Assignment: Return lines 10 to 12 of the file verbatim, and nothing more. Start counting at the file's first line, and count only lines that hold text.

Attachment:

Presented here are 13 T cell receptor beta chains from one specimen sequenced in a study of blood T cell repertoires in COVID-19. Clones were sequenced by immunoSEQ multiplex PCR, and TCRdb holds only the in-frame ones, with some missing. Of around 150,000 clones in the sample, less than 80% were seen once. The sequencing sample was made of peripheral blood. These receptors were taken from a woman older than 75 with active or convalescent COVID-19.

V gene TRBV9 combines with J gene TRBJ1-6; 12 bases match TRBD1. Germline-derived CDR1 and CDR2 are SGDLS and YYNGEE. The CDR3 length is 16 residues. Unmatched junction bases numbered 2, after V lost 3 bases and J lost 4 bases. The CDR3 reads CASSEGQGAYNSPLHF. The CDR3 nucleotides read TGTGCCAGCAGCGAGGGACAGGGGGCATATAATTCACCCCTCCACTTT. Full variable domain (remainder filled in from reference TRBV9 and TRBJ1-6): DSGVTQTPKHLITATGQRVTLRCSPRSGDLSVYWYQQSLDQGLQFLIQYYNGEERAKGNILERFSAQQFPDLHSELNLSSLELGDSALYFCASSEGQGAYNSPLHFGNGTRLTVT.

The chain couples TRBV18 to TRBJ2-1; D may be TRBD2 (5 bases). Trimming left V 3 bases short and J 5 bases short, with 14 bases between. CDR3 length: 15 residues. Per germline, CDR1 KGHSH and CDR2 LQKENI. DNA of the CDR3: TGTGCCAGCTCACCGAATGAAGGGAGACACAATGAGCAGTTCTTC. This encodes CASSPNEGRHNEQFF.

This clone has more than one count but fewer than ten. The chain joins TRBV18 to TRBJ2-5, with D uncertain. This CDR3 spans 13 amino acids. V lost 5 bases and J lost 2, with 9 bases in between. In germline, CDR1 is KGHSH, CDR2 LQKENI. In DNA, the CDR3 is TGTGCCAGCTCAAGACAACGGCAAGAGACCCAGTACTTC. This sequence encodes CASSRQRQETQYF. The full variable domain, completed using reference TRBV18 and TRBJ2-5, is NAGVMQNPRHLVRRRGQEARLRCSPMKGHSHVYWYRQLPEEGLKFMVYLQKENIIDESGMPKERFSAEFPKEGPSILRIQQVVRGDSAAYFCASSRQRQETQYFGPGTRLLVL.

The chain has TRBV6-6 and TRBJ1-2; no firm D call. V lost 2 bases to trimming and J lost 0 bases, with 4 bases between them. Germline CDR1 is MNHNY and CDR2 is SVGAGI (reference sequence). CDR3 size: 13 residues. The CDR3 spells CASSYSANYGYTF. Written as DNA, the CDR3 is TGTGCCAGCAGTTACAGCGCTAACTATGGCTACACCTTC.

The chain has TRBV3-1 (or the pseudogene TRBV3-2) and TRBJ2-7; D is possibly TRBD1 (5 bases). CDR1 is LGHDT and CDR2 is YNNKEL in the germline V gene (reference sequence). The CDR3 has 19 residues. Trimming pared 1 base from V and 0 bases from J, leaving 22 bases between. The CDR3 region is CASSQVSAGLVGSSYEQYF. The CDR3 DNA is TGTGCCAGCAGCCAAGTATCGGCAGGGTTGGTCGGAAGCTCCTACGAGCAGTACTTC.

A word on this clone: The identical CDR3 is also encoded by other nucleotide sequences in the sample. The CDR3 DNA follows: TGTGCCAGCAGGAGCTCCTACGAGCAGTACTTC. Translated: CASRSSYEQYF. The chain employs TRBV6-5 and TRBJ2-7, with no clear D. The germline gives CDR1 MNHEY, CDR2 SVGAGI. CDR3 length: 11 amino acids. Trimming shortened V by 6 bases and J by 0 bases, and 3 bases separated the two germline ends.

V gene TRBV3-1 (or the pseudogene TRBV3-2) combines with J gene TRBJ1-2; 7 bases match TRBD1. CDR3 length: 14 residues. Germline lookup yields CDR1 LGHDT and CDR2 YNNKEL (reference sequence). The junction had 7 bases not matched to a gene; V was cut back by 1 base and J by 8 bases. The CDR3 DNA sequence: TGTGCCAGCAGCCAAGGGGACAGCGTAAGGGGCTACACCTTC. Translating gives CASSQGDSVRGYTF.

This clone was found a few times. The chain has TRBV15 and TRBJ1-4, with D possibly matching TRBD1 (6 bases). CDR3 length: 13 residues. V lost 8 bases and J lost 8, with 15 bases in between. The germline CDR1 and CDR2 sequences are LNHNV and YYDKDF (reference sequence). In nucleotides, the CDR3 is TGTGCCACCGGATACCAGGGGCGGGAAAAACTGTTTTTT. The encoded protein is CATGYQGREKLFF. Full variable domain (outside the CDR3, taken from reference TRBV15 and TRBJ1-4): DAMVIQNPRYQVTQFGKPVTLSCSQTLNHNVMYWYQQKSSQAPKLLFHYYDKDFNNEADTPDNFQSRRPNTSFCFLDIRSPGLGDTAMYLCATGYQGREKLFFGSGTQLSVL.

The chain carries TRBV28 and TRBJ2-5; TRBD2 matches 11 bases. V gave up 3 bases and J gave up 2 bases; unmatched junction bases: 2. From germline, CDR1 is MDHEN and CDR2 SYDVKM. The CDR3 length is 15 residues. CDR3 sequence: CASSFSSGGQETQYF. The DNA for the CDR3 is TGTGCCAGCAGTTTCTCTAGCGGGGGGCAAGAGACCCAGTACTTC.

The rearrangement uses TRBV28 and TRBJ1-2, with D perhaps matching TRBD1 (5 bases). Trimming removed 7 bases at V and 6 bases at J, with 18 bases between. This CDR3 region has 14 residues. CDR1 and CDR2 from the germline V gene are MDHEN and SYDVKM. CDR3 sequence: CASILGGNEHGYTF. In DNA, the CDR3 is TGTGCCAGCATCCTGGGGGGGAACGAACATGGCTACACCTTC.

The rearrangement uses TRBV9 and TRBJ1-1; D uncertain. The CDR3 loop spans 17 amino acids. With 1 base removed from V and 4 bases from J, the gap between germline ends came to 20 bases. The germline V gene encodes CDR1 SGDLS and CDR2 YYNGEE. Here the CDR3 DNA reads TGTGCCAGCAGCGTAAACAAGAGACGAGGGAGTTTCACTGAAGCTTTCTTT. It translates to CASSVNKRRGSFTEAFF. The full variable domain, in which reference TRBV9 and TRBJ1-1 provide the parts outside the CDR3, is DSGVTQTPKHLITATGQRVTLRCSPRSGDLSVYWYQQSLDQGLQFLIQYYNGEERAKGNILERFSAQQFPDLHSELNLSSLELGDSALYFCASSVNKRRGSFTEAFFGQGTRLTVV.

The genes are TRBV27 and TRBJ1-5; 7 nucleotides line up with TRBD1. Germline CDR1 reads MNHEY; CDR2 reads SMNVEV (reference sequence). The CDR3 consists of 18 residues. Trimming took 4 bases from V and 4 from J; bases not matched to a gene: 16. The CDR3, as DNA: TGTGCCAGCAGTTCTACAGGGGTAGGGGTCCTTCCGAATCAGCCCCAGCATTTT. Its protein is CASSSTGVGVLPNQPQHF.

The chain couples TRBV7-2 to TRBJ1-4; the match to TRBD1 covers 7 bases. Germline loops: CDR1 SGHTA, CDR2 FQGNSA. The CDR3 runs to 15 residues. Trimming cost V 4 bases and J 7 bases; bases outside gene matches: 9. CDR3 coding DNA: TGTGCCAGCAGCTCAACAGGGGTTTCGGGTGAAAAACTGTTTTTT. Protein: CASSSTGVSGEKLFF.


The chain carries TRBV28 and TRBJ2-5; TRBD2 matches 11 bases. V gave up 3 bases and J gave up 2 bases; unmatched junction bases: 2. From germline, CDR1 is MDHEN and CDR2 SYDVKM. The CDR3 length is 15 residues. CDR3 sequence: CASSFSSGGQETQYF. The DNA for the CDR3 is TGTGCCAGCAGTTTCTCTAGCGGGGGGCAAGAGACCCAGTACTTC.

The rearrangement uses TRBV28 and TRBJ1-2, with D perhaps matching TRBD1 (5 bases). Trimming removed 7 bases at V and 6 bases at J, with 18 bases between. This CDR3 region has 14 residues. CDR1 and CDR2 from the germline V gene are MDHEN and SYDVKM. CDR3 sequence: CASILGGNEHGYTF. In DNA, the CDR3 is TGTGCCAGCATCCTGGGGGGGAACGAACATGGCTACACCTTC.

The rearrangement uses TRBV9 and TRBJ1-1; D uncertain. The CDR3 loop spans 17 amino acids. With 1 base removed from V and 4 bases from J, the gap between germline ends came to 20 bases. The germline V gene encodes CDR1 SGDLS and CDR2 YYNGEE. Here the CDR3 DNA reads TGTGCCAGCAGCGTAAACAAGAGACGAGGGAGTTTCACTGAAGCTTTCTTT. It translates to CASSVNKRRGSFTEAFF. The full variable domain, in which reference TRBV9 and TRBJ1-1 provide the parts outside the CDR3, is DSGVTQTPKHLITATGQRVTLRCSPRSGDLSVYWYQQSLDQGLQFLIQYYNGEERAKGNILERFSAQQFPDLHSELNLSSLELGDSALYFCASSVNKRRGSFTEAFFGQGTRLTVV.